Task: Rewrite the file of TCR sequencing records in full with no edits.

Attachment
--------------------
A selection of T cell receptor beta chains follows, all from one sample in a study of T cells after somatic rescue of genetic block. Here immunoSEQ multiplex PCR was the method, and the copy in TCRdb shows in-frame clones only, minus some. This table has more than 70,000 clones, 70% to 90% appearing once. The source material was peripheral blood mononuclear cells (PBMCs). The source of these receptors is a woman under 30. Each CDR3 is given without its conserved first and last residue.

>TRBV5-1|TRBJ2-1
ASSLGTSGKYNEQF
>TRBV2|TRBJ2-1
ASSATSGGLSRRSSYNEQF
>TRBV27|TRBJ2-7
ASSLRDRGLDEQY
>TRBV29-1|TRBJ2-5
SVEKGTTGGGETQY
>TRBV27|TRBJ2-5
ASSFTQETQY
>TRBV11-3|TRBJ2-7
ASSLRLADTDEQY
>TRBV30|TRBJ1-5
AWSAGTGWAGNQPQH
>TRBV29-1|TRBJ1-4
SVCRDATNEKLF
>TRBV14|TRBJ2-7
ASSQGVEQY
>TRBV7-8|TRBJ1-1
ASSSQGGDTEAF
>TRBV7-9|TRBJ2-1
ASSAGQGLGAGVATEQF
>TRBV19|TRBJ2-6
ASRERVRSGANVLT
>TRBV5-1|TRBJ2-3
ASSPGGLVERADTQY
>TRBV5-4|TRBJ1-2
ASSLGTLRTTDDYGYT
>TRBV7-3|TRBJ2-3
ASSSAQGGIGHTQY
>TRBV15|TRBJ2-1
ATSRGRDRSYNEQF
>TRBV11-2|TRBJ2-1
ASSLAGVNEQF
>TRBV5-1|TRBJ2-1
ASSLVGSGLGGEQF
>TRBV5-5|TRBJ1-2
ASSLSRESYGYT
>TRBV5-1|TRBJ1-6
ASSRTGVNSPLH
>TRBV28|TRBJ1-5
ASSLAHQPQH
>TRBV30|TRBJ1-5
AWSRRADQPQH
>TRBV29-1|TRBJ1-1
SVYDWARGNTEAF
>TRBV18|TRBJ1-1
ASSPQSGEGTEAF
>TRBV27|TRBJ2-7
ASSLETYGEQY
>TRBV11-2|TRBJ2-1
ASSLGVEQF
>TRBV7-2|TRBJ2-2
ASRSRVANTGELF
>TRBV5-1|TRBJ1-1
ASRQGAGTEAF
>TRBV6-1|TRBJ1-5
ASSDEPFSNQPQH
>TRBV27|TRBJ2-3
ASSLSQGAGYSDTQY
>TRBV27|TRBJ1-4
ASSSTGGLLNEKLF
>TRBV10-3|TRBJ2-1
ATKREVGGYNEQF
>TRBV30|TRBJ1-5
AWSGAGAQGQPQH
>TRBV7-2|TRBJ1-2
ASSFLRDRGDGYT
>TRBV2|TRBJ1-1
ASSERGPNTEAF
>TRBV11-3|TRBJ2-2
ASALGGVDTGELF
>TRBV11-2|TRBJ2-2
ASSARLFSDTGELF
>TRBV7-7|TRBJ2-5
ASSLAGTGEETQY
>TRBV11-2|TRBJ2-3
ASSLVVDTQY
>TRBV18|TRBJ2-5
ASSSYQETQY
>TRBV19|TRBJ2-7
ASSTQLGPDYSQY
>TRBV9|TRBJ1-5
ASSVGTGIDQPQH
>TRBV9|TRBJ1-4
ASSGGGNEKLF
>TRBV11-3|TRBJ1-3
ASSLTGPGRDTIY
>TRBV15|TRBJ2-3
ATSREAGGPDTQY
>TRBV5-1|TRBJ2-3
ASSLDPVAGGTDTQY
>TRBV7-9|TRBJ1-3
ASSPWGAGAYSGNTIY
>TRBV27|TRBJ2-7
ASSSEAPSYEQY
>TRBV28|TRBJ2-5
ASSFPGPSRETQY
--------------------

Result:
A selection of T cell receptor beta chains follows, all from one sample in a study of T cells after somatic rescue of genetic block. Here immunoSEQ multiplex PCR was the method, and the copy in TCRdb shows in-frame clones only, minus some. This table has more than 70,000 clones, 70% to 90% appearing once. The source material was peripheral blood mononuclear cells (PBMCs). The source of these receptors is a woman under 30. Each CDR3 is given without its conserved first and last residue.

>TRBV5-1|TRBJ2-1
ASSLGTSGKYNEQF
>TRBV2|TRBJ2-1
ASSATSGGLSRRSSYNEQF
>TRBV27|TRBJ2-7
ASSLRDRGLDEQY
>TRBV29-1|TRBJ2-5
SVEKGTTGGGETQY
>TRBV27|TRBJ2-5
ASSFTQETQY
>TRBV11-3|TRBJ2-7
ASSLRLADTDEQY
>TRBV30|TRBJ1-5
AWSAGTGWAGNQPQH
>TRBV29-1|TRBJ1-4
SVCRDATNEKLF
>TRBV14|TRBJ2-7
ASSQGVEQY
>TRBV7-8|TRBJ1-1
ASSSQGGDTEAF
>TRBV7-9|TRBJ2-1
ASSAGQGLGAGVATEQF
>TRBV19|TRBJ2-6
ASRERVRSGANVLT
>TRBV5-1|TRBJ2-3
ASSPGGLVERADTQY
>TRBV5-4|TRBJ1-2
ASSLGTLRTTDDYGYT
>TRBV7-3|TRBJ2-3
ASSSAQGGIGHTQY
>TRBV15|TRBJ2-1
ATSRGRDRSYNEQF
>TRBV11-2|TRBJ2-1
ASSLAGVNEQF
>TRBV5-1|TRBJ2-1
ASSLVGSGLGGEQF
>TRBV5-5|TRBJ1-2
ASSLSRESYGYT
>TRBV5-1|TRBJ1-6
ASSRTGVNSPLH
>TRBV28|TRBJ1-5
ASSLAHQPQH
>TRBV30|TRBJ1-5
AWSRRADQPQH
>TRBV29-1|TRBJ1-1
SVYDWARGNTEAF
>TRBV18|TRBJ1-1
ASSPQSGEGTEAF
>TRBV27|TRBJ2-7
ASSLETYGEQY
>TRBV11-2|TRBJ2-1
ASSLGVEQF
>TRBV7-2|TRBJ2-2
ASRSRVANTGELF
>TRBV5-1|TRBJ1-1
ASRQGAGTEAF
>TRBV6-1|TRBJ1-5
ASSDEPFSNQPQH
>TRBV27|TRBJ2-3
ASSLSQGAGYSDTQY
>TRBV27|TRBJ1-4
ASSSTGGLLNEKLF
>TRBV10-3|TRBJ2-1
ATKREVGGYNEQF
>TRBV30|TRBJ1-5
AWSGAGAQGQPQH
>TRBV7-2|TRBJ1-2
ASSFLRDRGDGYT
>TRBV2|TRBJ1-1
ASSERGPNTEAF
>TRBV11-3|TRBJ2-2
ASALGGVDTGELF
>TRBV11-2|TRBJ2-2
ASSARLFSDTGELF
>TRBV7-7|TRBJ2-5
ASSLAGTGEETQY
>TRBV11-2|TRBJ2-3
ASSLVVDTQY
>TRBV18|TRBJ2-5
ASSSYQETQY
>TRBV19|TRBJ2-7
ASSTQLGPDYSQY
>TRBV9|TRBJ1-5
ASSVGTGIDQPQH
>TRBV9|TRBJ1-4
ASSGGGNEKLF
>TRBV11-3|TRBJ1-3
ASSLTGPGRDTIY
>TRBV15|TRBJ2-3
ATSREAGGPDTQY
>TRBV5-1|TRBJ2-3
ASSLDPVAGGTDTQY
>TRBV7-9|TRBJ1-3
ASSPWGAGAYSGNTIY
>TRBV27|TRBJ2-7
ASSSEAPSYEQY
>TRBV28|TRBJ2-5
ASSFPGPSRETQY